Proper management of reservoirs is important to ensure the best possible water quality in the reservoir and in downstream releases. The steps needed to ensure good water quality begin in the planning phase of a dam project, extend through design and construction, and conclude with day-to-day and year-to-year operation of the dam and reservoir.
The many uses of water from a dam for which water quality is important include hydroelectric generation; flood control; navigation; and domestic, industrial, recreational, and agricultural water supply. For the first three uses, water quality must be appropriate for aquatic ecosystems within and downstream from the impoundment. For water supply purposes, quality must be sufficient to meet the requirements for human consumption.
The International Commission on Large Dams (ICOLD) offers a technical bulletin on the topic of reservoir water quality management. Bulletin 128, Management of Reservoir Water Quality Introduction and Recommendations, was prepared by the ICOLD Committee on the Environment. This committee is made up of 25 members from 23 countries.
The bulletin identifies major physical and biochemical aspects of water quality. It discusses the creation of realistic environmental goals and objectives. Finally, the bulletin provides techniques for managing water quality, including the integration of water quality studies performed during planning, design, construction, and operation of the dam. Various management/enhancement techniques discussed include destratification, oxygenation using the turbine, use of weirs, and construction of multilevel intake structures.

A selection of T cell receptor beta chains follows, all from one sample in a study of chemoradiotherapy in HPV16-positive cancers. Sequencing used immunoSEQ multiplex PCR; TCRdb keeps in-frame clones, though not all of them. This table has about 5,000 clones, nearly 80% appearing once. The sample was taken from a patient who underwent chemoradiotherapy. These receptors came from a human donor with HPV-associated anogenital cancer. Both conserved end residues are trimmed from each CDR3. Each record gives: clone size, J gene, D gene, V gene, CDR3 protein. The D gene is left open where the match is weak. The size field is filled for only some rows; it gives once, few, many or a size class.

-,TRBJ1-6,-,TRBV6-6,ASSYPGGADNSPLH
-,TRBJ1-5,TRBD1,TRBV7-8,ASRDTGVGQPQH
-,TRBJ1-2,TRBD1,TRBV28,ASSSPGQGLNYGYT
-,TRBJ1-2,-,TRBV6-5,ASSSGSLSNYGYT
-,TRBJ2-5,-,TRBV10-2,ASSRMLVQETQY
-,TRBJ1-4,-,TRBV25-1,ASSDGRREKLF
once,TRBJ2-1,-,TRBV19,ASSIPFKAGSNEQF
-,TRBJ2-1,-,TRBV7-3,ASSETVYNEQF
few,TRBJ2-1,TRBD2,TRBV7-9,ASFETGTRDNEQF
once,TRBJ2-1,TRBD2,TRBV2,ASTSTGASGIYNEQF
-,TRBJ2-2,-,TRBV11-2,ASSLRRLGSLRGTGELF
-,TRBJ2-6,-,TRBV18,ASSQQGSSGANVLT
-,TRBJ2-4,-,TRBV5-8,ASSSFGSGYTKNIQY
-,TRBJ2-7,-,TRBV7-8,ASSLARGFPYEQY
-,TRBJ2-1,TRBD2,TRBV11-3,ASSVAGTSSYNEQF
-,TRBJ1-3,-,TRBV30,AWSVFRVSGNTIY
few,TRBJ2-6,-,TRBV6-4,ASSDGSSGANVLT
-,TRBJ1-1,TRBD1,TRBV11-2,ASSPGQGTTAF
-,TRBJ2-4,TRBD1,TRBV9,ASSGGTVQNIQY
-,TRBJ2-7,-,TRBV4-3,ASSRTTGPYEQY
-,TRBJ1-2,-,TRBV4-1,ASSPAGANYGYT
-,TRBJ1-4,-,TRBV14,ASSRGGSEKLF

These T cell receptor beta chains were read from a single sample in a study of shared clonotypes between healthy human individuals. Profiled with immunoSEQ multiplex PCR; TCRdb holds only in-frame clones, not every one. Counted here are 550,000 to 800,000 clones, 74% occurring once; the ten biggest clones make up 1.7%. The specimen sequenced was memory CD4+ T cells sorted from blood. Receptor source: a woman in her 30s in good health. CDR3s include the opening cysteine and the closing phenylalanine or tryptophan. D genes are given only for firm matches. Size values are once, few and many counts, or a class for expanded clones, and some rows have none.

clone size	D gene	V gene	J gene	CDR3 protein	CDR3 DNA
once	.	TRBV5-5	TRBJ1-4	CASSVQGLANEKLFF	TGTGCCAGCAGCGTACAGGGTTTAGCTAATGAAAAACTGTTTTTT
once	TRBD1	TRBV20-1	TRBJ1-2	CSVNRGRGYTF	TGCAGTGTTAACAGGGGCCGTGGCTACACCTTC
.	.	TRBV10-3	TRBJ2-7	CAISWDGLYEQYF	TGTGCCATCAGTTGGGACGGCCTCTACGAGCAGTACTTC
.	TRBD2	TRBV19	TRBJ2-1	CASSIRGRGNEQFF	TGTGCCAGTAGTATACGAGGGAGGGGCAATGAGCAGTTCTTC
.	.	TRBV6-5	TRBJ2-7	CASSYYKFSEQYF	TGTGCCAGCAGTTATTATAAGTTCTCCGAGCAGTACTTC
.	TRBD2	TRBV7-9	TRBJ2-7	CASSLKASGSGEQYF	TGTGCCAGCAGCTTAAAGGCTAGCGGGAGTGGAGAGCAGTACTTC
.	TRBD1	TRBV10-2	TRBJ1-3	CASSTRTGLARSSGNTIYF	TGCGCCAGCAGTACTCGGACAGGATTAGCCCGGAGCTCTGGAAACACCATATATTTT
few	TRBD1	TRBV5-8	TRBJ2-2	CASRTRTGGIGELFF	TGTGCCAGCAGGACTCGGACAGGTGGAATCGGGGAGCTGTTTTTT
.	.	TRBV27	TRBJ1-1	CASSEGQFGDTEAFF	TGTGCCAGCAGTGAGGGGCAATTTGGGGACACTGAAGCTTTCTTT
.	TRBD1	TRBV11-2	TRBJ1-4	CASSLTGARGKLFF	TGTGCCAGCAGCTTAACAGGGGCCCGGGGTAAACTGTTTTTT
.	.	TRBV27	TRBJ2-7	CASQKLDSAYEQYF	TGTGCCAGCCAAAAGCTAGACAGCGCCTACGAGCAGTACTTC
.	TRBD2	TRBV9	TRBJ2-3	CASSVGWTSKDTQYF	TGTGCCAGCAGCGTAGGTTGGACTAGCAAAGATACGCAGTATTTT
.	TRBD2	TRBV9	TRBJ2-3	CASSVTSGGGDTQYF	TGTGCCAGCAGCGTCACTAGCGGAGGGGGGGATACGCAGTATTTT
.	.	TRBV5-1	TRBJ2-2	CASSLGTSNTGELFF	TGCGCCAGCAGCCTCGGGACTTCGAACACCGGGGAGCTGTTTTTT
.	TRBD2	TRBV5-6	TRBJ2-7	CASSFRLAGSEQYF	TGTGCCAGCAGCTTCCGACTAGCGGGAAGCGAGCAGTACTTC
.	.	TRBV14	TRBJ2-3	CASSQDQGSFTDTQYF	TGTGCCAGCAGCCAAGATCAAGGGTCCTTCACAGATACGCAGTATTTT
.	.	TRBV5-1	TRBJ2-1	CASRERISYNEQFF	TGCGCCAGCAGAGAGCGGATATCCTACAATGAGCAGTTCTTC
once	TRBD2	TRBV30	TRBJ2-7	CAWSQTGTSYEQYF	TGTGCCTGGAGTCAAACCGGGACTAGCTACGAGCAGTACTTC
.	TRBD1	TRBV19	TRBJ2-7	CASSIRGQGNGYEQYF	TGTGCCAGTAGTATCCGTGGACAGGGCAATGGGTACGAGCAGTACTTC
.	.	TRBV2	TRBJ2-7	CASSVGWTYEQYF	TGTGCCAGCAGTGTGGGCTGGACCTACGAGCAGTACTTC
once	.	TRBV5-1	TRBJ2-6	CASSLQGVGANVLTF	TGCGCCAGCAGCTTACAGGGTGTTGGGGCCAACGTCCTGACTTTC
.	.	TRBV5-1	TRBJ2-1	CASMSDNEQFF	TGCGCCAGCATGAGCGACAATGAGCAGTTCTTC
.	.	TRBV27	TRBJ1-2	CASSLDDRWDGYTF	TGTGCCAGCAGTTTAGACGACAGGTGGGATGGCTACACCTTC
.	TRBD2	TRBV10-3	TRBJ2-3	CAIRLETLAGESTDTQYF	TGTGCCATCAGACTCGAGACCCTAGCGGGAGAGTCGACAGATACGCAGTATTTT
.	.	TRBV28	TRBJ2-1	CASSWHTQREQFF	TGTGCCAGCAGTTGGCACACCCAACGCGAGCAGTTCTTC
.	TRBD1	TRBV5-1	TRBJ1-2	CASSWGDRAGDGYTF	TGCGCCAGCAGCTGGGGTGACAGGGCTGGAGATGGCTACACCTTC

The 111-page bulletin is addressed to all those involved in the design, construction, and operation of dams and reservoirs. To order this bulletin for 41 euros (US$55), visit www.icold-cigb.org and click on Publications, then Bulletins.
ICOLD is a nongovernmental organization that provides a forum for the exchange of knowledge and experience in dam engineering. The organization leads the profession in ensuring that dams are built safely, efficiently, economically, and without detrimental effects on the environment. To learn more about ICOLD activities, contact Michel De Vivo, Secretary-General, ICOLD 151, Bd Haussmann, Paris 75008 France; (33) 1-40426824; E-mail: firstname.lastname@example.org.
Microcapsule may help combat zebra mussels
British researchers at the University of Cambridge are studying the effects of a microcapsule containing potassium chloride on zebra mussels.
Zebra mussels are a widespread challenge in water conveyances in western Europe. In their early stages, the mussels can float through water, entering a power plant and attaching to hard surfaces, such as pipes and the shells of other zebra mussels. As the mussels grow, they inhibit the flow of water.